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What’s in a name?
A couple of days ago, a fellow cyclist posted on social media asking us to post the earliest picture we have of ourselves. Luckily, I recently received a picture from my sister in Mexico and if my memory serves me right, the picture was taken when I was about four years old. I posted it along with many of her friends who did the same. I was pleasantly surprised by the rush of memories that picture brought back.
For some reason, it also reminded me of many family traditions. Birthday parties with our cousins, swimming in our grandmother’s pool, laughing and of course, eating. In the midst of those memories, we also recalled a family tradition of naming our electronics, appliances and even our cars. Everything in our home seemed to have a name; from our car to the dishwasher and even the vacuum, they were all named. So, when we referred to the car, we called it by its name as opposed to calling it mine or yours - sort of like the Jetsons’ maid whose name was Rosie.
Even now as an adult, most of the appliances in our home have names. The cars are Colorado (red in Spanish) and when we had a silver car, it was called Silverardo. And when we moved to our new home in Augusta, it allegedly had new appliances. But the refrigerator made such loud noises for no good reason at all and it drove us crazy—we would be sitting in the living room watching TV and we would look at each other wondering what was happening in the kitchen. His name? Darth Vader!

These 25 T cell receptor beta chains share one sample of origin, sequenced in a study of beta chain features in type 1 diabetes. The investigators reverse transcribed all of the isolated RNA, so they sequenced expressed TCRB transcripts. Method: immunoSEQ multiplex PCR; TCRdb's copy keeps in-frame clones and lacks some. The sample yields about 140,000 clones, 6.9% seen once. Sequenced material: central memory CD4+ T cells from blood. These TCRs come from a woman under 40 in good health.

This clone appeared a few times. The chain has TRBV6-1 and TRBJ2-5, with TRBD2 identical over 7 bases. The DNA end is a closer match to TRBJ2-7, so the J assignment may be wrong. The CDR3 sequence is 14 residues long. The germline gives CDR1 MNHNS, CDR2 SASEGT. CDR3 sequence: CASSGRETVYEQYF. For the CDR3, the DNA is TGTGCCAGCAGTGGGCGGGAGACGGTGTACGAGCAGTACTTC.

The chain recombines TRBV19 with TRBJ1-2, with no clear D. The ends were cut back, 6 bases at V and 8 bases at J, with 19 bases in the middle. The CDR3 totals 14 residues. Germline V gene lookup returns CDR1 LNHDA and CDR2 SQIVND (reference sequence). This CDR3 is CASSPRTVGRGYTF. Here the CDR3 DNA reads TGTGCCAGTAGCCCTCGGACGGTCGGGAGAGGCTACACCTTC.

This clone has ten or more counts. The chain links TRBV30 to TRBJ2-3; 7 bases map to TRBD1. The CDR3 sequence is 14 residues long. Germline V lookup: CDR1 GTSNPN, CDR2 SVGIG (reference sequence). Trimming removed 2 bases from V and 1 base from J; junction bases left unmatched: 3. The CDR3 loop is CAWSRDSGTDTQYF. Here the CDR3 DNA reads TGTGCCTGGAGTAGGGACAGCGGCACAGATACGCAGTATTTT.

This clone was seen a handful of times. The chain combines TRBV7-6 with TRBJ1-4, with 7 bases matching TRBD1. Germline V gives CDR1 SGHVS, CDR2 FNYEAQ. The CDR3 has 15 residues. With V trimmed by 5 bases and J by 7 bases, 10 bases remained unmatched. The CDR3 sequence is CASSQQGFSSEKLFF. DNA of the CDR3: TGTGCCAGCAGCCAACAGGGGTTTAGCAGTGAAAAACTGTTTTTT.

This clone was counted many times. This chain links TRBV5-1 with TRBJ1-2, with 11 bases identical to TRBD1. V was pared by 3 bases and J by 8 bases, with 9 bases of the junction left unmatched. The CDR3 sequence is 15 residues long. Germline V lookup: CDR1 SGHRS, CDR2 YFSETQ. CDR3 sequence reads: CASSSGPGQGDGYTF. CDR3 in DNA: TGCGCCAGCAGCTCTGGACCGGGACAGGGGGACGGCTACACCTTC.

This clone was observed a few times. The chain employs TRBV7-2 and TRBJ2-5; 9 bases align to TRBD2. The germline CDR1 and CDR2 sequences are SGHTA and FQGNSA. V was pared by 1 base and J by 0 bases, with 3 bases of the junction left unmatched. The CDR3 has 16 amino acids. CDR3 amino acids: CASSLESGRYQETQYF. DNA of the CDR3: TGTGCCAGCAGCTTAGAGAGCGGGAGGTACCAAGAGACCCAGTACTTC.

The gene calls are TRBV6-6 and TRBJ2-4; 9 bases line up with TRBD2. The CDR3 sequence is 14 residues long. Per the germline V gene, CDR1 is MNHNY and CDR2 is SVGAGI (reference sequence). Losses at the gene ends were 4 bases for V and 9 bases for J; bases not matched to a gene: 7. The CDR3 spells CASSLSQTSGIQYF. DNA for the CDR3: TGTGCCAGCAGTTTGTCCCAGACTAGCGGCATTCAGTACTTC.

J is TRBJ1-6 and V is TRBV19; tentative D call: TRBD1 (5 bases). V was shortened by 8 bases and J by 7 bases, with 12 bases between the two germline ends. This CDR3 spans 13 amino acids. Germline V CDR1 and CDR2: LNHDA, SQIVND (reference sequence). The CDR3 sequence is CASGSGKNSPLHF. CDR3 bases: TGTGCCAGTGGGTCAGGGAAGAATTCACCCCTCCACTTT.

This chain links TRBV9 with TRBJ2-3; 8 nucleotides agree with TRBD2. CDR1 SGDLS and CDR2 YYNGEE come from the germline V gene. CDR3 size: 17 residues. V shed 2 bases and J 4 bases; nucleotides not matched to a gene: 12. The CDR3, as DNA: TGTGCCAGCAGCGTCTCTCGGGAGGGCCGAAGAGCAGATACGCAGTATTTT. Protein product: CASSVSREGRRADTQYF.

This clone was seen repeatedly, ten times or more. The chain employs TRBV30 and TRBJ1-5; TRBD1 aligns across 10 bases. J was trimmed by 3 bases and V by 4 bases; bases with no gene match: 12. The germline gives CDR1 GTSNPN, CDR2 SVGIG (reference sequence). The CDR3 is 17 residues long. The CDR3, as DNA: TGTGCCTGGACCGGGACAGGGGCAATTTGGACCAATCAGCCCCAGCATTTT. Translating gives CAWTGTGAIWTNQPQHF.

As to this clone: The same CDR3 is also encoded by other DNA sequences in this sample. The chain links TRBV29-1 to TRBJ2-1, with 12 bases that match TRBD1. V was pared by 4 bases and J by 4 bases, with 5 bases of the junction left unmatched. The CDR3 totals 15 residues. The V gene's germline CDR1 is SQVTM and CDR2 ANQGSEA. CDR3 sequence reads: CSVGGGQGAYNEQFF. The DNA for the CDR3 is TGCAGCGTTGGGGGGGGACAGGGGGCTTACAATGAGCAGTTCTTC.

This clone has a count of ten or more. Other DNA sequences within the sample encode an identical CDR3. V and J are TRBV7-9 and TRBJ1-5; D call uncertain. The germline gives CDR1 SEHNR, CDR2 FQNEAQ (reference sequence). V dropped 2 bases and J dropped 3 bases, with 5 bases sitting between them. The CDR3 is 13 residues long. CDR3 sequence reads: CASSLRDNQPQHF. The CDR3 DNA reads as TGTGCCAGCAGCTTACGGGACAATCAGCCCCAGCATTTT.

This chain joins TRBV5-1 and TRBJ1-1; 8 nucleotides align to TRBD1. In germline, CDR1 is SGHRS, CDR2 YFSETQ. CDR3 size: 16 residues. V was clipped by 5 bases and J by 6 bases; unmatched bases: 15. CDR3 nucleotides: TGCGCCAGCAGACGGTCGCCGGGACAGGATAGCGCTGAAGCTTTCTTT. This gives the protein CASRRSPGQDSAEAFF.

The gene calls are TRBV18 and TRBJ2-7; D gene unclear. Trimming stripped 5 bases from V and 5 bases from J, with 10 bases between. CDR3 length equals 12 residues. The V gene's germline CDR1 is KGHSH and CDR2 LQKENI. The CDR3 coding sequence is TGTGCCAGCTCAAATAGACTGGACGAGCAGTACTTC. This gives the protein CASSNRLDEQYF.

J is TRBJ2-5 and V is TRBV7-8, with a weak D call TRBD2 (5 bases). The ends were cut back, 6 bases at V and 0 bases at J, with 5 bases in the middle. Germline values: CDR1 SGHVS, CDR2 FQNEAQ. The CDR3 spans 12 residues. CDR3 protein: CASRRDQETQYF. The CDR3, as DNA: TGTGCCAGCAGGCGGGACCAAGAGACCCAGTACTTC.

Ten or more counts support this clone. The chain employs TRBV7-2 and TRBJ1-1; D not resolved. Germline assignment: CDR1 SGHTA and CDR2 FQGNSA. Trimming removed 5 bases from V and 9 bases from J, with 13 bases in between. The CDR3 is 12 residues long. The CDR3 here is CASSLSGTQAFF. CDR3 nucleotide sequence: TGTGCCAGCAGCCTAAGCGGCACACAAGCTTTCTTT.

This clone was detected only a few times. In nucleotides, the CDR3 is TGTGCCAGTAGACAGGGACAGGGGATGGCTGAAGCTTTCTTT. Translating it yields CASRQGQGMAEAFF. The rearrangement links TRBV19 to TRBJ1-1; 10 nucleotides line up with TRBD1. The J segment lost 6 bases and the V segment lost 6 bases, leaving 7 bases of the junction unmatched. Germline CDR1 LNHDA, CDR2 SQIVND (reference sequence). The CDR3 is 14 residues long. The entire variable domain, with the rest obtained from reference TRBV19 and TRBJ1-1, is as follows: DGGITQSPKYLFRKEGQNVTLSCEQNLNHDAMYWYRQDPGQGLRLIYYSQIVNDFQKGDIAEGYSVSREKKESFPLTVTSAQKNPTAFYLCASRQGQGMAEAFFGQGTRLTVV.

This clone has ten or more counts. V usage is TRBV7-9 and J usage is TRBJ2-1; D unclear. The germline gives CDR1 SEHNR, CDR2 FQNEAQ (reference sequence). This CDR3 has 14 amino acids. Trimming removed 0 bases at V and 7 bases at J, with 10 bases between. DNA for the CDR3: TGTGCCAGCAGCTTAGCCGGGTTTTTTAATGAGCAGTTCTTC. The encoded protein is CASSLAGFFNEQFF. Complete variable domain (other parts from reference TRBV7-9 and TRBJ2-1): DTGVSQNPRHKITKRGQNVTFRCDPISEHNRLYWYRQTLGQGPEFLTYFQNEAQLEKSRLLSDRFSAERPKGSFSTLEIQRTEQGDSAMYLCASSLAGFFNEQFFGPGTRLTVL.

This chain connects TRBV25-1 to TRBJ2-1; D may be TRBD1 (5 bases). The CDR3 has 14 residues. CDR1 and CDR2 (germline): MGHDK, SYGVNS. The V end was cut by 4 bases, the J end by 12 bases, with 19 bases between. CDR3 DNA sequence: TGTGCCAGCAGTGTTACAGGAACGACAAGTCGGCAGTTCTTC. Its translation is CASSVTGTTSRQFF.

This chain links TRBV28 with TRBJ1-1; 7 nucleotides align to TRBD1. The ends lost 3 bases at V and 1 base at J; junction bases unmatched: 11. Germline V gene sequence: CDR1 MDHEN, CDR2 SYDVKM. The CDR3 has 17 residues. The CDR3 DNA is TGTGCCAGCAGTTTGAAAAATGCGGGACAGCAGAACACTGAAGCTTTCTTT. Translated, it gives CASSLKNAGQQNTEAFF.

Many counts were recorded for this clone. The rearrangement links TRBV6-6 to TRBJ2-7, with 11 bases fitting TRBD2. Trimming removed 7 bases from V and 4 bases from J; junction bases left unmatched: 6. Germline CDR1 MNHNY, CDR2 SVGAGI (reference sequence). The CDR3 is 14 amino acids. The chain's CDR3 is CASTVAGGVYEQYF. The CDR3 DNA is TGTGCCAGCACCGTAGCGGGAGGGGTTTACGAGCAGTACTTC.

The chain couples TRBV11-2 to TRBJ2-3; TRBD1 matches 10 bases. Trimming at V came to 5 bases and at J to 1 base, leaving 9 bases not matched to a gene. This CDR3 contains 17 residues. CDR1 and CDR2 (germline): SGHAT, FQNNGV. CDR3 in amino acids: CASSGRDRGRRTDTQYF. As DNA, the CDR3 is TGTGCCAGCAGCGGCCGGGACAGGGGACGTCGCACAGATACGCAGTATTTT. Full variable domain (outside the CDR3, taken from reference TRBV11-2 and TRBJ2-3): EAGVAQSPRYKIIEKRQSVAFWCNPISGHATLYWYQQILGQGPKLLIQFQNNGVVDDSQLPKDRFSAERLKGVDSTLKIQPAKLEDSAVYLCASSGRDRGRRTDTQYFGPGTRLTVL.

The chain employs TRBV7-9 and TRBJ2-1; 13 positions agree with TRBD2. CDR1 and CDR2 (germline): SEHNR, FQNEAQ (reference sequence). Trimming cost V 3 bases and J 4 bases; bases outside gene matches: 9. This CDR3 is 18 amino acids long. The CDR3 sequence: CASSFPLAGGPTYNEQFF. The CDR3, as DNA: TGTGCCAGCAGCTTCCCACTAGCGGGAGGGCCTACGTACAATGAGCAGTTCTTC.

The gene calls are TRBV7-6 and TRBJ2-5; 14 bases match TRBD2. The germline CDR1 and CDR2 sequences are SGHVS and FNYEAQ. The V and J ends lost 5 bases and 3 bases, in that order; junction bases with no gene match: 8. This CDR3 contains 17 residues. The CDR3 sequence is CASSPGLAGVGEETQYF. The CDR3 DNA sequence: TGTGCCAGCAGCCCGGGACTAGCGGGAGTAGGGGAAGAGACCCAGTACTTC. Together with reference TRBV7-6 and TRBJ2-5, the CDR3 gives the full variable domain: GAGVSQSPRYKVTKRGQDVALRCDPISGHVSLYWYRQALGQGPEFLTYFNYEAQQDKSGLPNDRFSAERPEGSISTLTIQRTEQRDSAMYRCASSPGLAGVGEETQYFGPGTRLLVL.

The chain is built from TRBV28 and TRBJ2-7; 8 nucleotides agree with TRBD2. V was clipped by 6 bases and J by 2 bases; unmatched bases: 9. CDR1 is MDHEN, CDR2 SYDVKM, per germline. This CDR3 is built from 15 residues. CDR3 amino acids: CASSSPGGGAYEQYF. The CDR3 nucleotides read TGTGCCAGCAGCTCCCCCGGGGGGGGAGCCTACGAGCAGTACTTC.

So, when we bought my bike, I debated on what her name should be. We recently vacationed in Hawaii and there were so many new words in my vocabulary which I wanted to try. We stayed in Kauai and so I was tempted to call my bike, Heihei, after the rooster in Moana, the Disney movie. (I think there must have been 500 roosters for every person on that island!) Don’t ask me why I wanted to call her that, that word just made me smile. But then, I realized that the name was not fitting for my sweet ride. There was also HoloHolo which the locals told me, it meant having a good time. They could have told me it meant literally anything, and I would have believed it. Except that it didn’t feel right for my beloved bike.
Finally, while I was texting with my sister about the picture and I mentioned how the picture brought back so many memories; I told her that I remembered our grandmother’s kitchen and the smell of her cooking, and how it felt to sit on our grandfather’s lap and the smell of his cologne and clothes. I recalled how our aunt taught me how to read and how I loved sitting on her lap and spending time reading together (if you know me, you know to this day, reading is one of my greatest passions. I love to read and could do it every day).
It has been over 25 years since our aunt passed and I still can recall her voice and the way she sang “Cielito Lindo” a Mexican song. Sometimes there are no literal translations or interpretations for phrases or words in other languages and in this case, Cielito Lindo could be taken as my heaven, my sky or as a term of endearment such as sweetheart or honey. But since Bianchi bicycles are made with a beautiful Celeste color, her name, My Heaven suits her and the way I feel when I ride her perfectly. Very fitting also since the song was written in 1882 and Bianchi has been around since 1885.
Celeste is the color of legends and what dreams are made of! So, what are you waiting for? Get out there and ride one!
#jointhepaceline #RidewithaDama #since1885 #cycling
25 miles with the Mister today; he rode 30 though. That makes 75 for me this week and 83 for him and that’s how we #Pedalonward. #jointhepaceline